7 Productive bluegill fishing lures
This article will list 7 productive bluegill fishing lures. Bluegill are often caught by anglers using live bait. However, bluegill are an aggressive species that readily take artificial lures. Anglers just need to scale down the offering to match the mouth of a bluegill. Most are diminutive versions of successful freshwater fishing lures.
My name is Capt Jim and I am a professional fishing guide in Florida. I enjoy saltwater fishing, but on my days off I can often be found enjoying some hard-fighting bluegill and other panfish. These are the 7 productive bluegill fishing lures that I use and have the most confidence in.
7 productive bluegill fishing lures
My 7 favorite bluegill fishing lures are; Mister Twister curly tail grub, Beetle spin spinnerbait, Rooster tail spinner, Rapala Floating Minnow, Acme Phoebe spoon, Blakemore Road Runner, and flies. These seven lures will catch bluegill in every application, even through the ice!
I always use an ultralight spinning outfit when casting lures for bluegill. The reel is usually spooled with 4 lb monofilament line. I like a longer rod, 6′ to 6 ½’ long. Spincast reels can be used, but have their limitations. When fly fishing, I like a 3wt outfit with a floating line.
Mister Twister curly tail grub
Mister Twister revolutionized the soft plastic fishing lure scene back in the late 70’s with the introduction of the curly tail line of baits. It is a very simple design, yet puts out an incredible amount of action with even the slightest movement. This lure is easy to use and is quite versatile; it can be cast, trolled, or fished vertically.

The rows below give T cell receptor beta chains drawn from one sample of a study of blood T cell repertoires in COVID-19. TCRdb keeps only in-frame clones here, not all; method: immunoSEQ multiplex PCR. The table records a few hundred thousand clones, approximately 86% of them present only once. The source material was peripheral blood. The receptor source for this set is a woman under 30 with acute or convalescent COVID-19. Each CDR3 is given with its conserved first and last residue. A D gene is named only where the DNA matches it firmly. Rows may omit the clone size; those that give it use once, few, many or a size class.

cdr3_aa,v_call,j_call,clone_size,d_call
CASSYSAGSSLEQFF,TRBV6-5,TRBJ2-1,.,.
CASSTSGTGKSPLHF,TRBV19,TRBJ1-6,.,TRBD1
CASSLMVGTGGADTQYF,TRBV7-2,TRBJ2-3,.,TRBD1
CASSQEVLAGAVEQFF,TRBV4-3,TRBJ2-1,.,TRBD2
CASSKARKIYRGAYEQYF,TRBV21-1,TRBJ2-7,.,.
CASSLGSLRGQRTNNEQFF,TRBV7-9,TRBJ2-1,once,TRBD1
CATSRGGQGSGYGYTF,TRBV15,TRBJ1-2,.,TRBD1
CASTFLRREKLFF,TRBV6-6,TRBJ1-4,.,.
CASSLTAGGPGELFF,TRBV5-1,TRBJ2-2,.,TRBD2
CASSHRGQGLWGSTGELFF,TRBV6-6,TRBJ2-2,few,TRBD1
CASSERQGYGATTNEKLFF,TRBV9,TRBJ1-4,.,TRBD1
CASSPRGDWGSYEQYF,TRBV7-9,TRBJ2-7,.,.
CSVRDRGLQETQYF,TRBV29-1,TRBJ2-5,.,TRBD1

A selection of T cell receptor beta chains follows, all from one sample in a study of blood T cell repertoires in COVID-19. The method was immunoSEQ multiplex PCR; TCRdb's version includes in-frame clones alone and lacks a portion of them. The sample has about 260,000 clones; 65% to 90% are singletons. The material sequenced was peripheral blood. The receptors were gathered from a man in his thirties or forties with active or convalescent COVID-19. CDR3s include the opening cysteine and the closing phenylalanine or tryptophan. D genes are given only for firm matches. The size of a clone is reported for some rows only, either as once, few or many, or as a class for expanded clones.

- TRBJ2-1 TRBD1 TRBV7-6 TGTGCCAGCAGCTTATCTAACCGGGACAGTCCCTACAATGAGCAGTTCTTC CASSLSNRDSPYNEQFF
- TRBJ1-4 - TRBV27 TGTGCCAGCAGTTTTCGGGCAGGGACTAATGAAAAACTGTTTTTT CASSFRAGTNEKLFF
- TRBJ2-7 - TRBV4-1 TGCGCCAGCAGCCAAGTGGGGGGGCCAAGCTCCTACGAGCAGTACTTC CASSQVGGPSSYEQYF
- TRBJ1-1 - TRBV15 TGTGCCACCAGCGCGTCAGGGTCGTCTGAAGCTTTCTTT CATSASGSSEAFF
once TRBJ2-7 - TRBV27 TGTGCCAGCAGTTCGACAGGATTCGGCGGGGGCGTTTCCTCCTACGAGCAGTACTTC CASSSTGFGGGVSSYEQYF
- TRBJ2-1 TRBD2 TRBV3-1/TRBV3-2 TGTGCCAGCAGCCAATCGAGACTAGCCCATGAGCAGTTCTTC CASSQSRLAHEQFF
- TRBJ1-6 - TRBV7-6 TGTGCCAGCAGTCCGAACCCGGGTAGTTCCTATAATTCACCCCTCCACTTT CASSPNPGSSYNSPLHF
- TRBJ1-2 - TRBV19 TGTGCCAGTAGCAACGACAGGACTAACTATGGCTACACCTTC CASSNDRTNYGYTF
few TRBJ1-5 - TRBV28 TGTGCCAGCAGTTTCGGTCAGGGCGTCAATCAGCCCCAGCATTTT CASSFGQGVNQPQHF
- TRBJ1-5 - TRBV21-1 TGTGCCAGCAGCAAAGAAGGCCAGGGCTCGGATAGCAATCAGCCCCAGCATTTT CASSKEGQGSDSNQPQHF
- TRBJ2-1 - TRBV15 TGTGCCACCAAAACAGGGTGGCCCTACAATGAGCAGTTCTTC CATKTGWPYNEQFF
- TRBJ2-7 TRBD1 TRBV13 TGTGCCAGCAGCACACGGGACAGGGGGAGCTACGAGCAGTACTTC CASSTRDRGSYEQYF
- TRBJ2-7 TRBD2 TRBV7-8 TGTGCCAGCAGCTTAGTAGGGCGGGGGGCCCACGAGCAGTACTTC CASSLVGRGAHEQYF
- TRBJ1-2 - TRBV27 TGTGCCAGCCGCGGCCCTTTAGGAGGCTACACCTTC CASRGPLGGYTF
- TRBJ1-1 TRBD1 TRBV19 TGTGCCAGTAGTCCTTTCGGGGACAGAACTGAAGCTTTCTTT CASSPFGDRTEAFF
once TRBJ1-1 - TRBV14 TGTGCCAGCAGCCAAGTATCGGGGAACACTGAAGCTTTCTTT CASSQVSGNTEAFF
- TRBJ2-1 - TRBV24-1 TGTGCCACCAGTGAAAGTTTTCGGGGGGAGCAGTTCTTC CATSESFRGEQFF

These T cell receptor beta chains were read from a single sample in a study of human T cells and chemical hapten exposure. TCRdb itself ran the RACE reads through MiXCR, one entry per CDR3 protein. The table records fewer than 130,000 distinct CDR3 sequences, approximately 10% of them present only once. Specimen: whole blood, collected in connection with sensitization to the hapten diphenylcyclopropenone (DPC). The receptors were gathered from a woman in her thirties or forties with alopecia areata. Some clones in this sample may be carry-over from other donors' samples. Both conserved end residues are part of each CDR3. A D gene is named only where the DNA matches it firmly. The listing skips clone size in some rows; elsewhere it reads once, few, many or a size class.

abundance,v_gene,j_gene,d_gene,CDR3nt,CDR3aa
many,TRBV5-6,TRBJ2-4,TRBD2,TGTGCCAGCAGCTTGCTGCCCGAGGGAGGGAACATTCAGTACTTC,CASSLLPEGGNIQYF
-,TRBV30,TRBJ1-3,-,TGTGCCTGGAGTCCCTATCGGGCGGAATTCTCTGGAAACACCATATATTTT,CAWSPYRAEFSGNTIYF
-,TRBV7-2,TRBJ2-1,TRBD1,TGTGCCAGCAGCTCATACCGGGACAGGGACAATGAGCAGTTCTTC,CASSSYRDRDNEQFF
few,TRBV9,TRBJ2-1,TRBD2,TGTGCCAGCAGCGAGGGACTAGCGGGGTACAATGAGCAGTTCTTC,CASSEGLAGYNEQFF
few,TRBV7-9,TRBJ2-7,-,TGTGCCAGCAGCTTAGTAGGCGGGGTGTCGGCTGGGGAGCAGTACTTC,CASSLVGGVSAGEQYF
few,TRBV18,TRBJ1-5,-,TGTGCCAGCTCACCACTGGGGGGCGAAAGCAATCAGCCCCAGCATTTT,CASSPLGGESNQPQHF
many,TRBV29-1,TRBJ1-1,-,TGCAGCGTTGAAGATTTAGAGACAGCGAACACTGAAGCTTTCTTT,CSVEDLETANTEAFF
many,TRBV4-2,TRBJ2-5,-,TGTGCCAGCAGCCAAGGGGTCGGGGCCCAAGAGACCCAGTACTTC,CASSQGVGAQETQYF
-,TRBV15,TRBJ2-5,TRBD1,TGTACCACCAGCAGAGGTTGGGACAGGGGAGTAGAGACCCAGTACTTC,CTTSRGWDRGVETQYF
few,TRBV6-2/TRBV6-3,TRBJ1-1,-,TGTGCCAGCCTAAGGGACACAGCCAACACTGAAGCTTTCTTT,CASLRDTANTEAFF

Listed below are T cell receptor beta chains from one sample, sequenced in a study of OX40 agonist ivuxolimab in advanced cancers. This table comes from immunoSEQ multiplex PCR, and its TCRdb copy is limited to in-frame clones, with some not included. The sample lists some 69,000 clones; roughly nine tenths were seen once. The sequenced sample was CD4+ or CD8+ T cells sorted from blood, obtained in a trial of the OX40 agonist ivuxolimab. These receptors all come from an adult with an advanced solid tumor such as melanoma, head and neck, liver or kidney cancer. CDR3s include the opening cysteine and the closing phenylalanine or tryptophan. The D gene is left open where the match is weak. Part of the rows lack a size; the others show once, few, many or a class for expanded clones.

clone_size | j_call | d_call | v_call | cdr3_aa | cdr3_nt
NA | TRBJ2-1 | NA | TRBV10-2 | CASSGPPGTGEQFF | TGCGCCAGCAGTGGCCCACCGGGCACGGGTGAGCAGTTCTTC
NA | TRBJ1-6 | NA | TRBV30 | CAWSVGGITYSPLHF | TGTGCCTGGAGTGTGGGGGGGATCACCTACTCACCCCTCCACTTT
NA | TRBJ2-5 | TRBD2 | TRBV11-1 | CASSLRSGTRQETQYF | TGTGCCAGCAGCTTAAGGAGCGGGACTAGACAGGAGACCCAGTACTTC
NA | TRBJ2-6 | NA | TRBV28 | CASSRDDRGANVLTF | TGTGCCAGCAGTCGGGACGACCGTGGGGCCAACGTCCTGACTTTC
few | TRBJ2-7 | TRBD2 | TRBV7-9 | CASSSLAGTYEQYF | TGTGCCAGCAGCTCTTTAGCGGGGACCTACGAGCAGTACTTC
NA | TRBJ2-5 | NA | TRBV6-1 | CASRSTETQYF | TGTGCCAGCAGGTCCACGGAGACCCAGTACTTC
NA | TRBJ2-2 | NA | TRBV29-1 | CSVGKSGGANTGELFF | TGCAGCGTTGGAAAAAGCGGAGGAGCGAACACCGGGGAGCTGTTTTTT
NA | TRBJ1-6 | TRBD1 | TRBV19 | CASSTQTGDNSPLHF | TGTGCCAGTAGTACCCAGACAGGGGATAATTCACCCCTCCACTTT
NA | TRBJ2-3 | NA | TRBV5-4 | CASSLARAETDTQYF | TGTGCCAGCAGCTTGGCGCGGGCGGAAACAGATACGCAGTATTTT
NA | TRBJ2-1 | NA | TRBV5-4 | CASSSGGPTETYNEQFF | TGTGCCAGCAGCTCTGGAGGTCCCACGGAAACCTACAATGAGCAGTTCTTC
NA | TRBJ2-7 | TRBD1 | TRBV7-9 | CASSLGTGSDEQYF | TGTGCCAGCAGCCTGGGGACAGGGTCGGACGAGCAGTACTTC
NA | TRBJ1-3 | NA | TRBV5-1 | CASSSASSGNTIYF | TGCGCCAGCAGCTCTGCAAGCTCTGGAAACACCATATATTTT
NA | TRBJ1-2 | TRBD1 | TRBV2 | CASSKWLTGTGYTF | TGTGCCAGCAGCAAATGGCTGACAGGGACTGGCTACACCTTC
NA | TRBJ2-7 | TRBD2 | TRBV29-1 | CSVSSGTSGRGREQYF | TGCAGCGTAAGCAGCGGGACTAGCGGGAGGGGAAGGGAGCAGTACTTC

The 1 inch Teeny grub works very well for bluegill and other panfish on a 1/32 else or 1/16 ounce jig head. This combination is light, but is still heavy enough to cast a reasonable distance on ultralight tackle. The best technique is to cast it out near some type of structure such as a weed line or submerged tree, allow it to fall, then retrieve it back in at a slow steady pace. Many bites occur on the fall.
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While just about any color can produce, I really like chartreuse when it comes to bluegill fishing. When bluegill are running large and small bass are plentiful, I will bump up the size to a 1/8 ounce jig head and a 2 inch grub. This larger bait will weed out the smaller bluegill. 1 pound bass are great fun on this ultralight tackle.
Johnson Beetle spin spinnerbait
The Johnson Beetle spin is my go-to freshwater fishing lure. One of the main components when fishing with artificial lures is confidence, and I have the utmost confidence in this little bait. It looks plain and simple, but is extremely effective. It is also easy to use as the lure is simply cast out and retrieved back in as slowly as possible while keeping the blade rotating.
Spinner baits are relatively weedless, and the Beetle spin is no exception. This makes it an excellent choice around fallen trees, docks, and other structure. It will also work its way through vegetation pretty well, though will get caught up in heavy moss or hydraulic. It is also very effective when trolled along a weed line or a structure break as a way to locate schools of bluegill.
I prefer darker colors for the most part. Black with a yellow or white stripe is my top choice, followed by green with a black stripe. However, there are a wide variety of colors that anglers can use. Again, confidence in the bait is critical. The 1/16 ounce size is perfect for the majority of bluegill fishing, but anglers can bump up to the 1/8 ounce size if the fish are running large.
Rooster tail spinner
Inline spinners are a staple in the tackle box of most freshwater anglers. They consist of a straight wire with a hook at the end, a body in the middle, and a blade at the front. As the lure is retrieved in, the blade rotates putting out flash and vibration. The lure can be cast out and retrieved as well as trolled, but cannot be presented vertically.
There are many quality spinners on the market. However, my personal favorite is the Worden’s Original Rooster tail spinner. The thing that separates it from other spinners is the light weight. The 1/16 ounce version is perfect for bluegill fishing. It sink slowly in the blade will flash and vibrate even with the slowest retrieve. The tiny treble hook is razor-sharp and will result in a good hookup ratio.